TEN years ago, I wrote a column titled ‘The legend will live on’ as a tribute to the passing of Barry Stephen Frank Sheene on 10 March, 2003. Such was the life force of the Cockney-turned Aussie that it was always guaranteed that his spirit and influence would live on for his fans all around the world, and particularly in the country that he called home from 1987.
With his irreverent and don’t-hold-anything-back commentary of both bike and car racing, Sheene never lost his Bow Bells accent. But he was a proud and naturalised Australian, and was happy to say so. When Sheene left us in 2003, Casey Stoner was just about to commence his second year in grand prix after a rocky initiation in the 250 class. If you do believe in the after-life and presuming that Baz made it to heaven, you would expect that he would’ve watched on with great joy as Stoner emerged from several tough years in the 125/250 ranks to jag a ride with the middle-performing Ducati squad, and wiped the floor in 2007 to grab the most astonishing world title since Freddie Spencer’s effort in 1983.
The fact that Stoner dominated Sheene-torch bearer Valentino Rossi would’ve been bitter-sweet. While Sheene and Rossi share an incredible charisma that transcends all cultures and borders, Bazza would’ve admired Stoner’s searing Aussie honesty and ability to get the job done w hen the pressures were unrelenting. While he would’ve delighted in Stoner’s success and his white-hot rivalry with Rossi that culminated in the Italian recapturing the world title in 2008, Sheene would’ve be excited too by Jorge Lorenzo’s ascension to MotoGP and his world title. I guess we all miss Bazza’s race calls, so just imagine how much better these rivalries would’ve been with Sheeney roaring down the mike. Baz knew what rivalries were all about.
When Kenny Roberts ventured to Europe in 1978, Sheene stirred things along as much to get under Kenny’s skin as to elevate the world 500cc championship in the mind of the general public. As Stu Avant once told me, the 1970s was the era when bike racing went from black and white to colour. You can imagine Baz dialling up the red-blue-yellow pixels to full PAL(D) with his uncanny sense for PR, and his ability to make the most of his comebacks and many controversies. Our sport boomed when Baz was racing, and grew to another level in his retirement.
If he had mixed emotions about the Stoner-Rossi years, what must Baz think of his record of being the last Englishman to win a 500/MotoGP still being intact? August 16, 1981 marks the moment when Sheene won his final GP at Anderstorp. With Cal Crutchlow scoring two podiums in 2012, Baz would’ve said, “close, my son, but not close enough, but now you know how hard it will be to make the step to the top spot. Just keep working.” He would take no delight in the record still being his.
Equally, he would be proud of the work done by his replacement at Network Ten. Daryl Beattie was an emerging TV talent when Bazza passed on, and for the past ten years he has ably filled those sizeable shoes when dissecting the ruminations and nuances of both MotoGP and Formula One. He may not have Barry’s overwhelming desire to speak his mind, or his electric charisma (who does?) but Dazza has done his best to match the expert analyses that Bazza set such a high standard for.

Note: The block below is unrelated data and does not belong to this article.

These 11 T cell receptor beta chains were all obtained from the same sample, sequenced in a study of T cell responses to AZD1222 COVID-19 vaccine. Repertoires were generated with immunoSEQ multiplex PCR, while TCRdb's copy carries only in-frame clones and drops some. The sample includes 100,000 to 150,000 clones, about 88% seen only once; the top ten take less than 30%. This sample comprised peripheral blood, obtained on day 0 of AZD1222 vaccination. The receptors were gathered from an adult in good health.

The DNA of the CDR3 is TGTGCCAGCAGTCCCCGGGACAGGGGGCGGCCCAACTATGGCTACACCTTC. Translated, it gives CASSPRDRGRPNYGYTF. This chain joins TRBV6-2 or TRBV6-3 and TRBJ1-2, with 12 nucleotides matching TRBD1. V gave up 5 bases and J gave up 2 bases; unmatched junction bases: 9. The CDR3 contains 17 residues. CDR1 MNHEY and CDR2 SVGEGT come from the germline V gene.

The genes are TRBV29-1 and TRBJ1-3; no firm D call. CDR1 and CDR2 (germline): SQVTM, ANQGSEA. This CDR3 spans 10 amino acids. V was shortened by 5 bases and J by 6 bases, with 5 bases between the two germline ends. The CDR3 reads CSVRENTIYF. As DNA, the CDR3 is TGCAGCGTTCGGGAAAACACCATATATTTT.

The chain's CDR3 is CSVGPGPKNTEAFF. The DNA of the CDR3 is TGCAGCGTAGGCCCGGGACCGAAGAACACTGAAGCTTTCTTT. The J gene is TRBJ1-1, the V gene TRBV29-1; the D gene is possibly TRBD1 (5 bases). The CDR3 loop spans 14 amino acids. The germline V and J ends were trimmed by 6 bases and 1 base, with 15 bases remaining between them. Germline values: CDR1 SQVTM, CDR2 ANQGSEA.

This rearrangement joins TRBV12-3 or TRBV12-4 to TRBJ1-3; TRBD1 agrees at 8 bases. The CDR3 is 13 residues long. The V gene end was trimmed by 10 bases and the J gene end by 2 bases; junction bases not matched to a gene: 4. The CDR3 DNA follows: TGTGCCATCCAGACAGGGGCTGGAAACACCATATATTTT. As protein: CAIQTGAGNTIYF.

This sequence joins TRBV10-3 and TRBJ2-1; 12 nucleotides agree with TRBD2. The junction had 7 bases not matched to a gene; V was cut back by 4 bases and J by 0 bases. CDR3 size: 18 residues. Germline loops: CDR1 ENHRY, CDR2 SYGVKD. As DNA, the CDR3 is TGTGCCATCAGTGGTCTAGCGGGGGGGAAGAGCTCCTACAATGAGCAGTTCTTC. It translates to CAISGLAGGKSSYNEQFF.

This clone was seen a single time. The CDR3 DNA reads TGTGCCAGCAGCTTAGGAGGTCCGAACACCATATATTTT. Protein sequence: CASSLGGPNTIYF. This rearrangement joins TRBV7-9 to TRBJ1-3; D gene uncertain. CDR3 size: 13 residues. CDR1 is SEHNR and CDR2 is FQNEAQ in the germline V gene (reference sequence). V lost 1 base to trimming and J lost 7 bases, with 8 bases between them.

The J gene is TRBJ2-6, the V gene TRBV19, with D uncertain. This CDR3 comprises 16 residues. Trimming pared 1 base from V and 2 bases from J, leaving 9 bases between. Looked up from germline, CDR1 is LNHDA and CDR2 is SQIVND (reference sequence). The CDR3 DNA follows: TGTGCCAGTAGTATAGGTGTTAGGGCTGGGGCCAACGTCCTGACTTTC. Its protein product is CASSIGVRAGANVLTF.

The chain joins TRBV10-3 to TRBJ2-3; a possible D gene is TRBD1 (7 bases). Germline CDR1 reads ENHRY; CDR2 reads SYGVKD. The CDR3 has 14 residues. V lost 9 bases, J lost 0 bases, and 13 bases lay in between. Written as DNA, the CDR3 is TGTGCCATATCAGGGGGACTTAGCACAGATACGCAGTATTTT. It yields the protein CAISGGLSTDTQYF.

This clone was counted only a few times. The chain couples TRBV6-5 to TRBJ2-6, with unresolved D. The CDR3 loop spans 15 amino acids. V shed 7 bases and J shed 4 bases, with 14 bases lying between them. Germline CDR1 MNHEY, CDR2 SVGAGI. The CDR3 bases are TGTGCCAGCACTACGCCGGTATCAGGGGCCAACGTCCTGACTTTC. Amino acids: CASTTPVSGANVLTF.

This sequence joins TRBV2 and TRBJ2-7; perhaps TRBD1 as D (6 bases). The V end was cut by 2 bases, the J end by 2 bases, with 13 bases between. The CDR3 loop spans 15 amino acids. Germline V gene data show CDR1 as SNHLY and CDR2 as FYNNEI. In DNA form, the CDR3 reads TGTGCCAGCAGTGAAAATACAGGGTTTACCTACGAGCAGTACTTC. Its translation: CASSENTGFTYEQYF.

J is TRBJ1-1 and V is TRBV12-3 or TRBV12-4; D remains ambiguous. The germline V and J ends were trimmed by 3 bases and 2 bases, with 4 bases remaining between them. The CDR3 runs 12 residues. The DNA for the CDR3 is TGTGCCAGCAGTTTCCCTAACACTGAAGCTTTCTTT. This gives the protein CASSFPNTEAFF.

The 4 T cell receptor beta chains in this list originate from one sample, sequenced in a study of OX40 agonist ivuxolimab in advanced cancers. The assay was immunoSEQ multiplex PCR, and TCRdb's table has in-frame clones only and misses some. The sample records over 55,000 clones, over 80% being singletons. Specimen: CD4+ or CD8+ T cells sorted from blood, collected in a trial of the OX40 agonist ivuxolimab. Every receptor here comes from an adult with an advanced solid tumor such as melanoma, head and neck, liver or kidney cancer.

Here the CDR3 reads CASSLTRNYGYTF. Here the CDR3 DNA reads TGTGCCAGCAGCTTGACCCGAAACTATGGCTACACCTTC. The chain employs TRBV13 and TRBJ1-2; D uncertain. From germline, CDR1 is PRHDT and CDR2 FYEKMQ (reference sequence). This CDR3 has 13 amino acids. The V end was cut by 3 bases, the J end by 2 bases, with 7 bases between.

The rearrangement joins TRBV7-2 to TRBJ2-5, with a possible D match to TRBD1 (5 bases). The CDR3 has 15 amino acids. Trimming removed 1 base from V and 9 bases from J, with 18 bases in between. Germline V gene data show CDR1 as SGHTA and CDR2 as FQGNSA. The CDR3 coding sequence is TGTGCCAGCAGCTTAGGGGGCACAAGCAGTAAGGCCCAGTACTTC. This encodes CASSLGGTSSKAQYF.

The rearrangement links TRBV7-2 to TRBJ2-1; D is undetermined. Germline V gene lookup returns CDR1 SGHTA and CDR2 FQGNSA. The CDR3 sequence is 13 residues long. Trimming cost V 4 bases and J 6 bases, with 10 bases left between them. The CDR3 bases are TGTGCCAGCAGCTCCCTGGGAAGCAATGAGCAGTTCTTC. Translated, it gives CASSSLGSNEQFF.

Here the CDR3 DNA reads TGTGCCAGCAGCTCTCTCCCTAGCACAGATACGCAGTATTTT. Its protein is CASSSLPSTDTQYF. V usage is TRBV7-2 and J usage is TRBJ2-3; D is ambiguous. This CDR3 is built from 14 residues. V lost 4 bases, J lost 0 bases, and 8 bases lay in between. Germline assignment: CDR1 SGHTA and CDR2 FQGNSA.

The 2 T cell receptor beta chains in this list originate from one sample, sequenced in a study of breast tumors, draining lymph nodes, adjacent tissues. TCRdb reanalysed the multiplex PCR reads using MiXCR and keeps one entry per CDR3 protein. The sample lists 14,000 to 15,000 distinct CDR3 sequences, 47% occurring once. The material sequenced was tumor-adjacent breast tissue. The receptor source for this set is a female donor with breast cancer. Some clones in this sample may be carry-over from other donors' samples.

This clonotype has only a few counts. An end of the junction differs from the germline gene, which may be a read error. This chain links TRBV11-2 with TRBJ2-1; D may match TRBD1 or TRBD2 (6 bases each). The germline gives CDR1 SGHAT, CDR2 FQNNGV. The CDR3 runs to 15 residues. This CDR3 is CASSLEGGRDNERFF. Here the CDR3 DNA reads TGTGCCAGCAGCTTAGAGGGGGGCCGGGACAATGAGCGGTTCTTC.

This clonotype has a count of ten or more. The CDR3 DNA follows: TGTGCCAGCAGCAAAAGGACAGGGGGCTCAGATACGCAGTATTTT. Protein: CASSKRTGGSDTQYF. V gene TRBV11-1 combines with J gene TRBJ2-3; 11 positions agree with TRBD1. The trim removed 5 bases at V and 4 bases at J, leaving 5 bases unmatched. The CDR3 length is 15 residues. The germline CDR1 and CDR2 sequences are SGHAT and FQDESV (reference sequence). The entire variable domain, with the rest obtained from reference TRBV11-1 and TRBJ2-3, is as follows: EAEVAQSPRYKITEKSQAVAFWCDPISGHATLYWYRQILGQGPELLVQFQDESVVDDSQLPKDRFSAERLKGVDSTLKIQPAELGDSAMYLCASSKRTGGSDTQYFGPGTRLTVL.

If you want to believe that Barry’s legend has lived on, look no further than D. Beattie. I did manage to see Barry race just once at Eastern Creek in early 2000 on his Manx Norton, but he wasn’t keen to go out after surviving a nasty 160km/h highside at Phillip Island just a few weeks prior. He was pretty beaten up, and was a bit leery of the Norton letting go again, but Baz being Baz, he didn’t want to let the promoter down and gave it his best shot. Just to add to his pain was that his arch-rival of the ’70s Phil Read was racing too, but it appeared the two were getting on fine with the bitterness and jealousies of yesteryear consigned to the past.
After Barry’s death, the promoters of the event renamed the meeting the Barry Sheene Festival of Speed in honour of the bloke who said he would have a double-lobotomy before he took up racing again, but ended up donning the black Dainese leathers anyway. The event’s organisers have always said that it is much more than a race; it’s a celebration of what Barry loved about racing as a boy, and all the way through to becoming world champion with all the sights, sounds, smells, colours, and logos of the era in which he raced. This year’s BSFOS was no different.
And even if it wasn’t as star-laden as previous years, all those essential elements were still there. Ten years on, the legend well and truly lives on. I was even inspired to give Cycle Torque editor Picko a hand with the Honda 500 he was racing at the BSFOS. I’ve had lots of experience removing and re-fitting Honda fuel tanks, so I was happy to oblige when a hot and bothered Picko needed to check the valve clearance of cylinder # 3.
Wandering past Sam Machlachlan’s pit, John the owner of the 1980 TZ350 he was racing was having a bit of trouble getting the bike back together with one hand badly broken and swollen, so I helped fit and fasten one-side of the fairing with Sam completing the other side. That’s the sort of meeting the BSFOS is. We can thank Barry for that.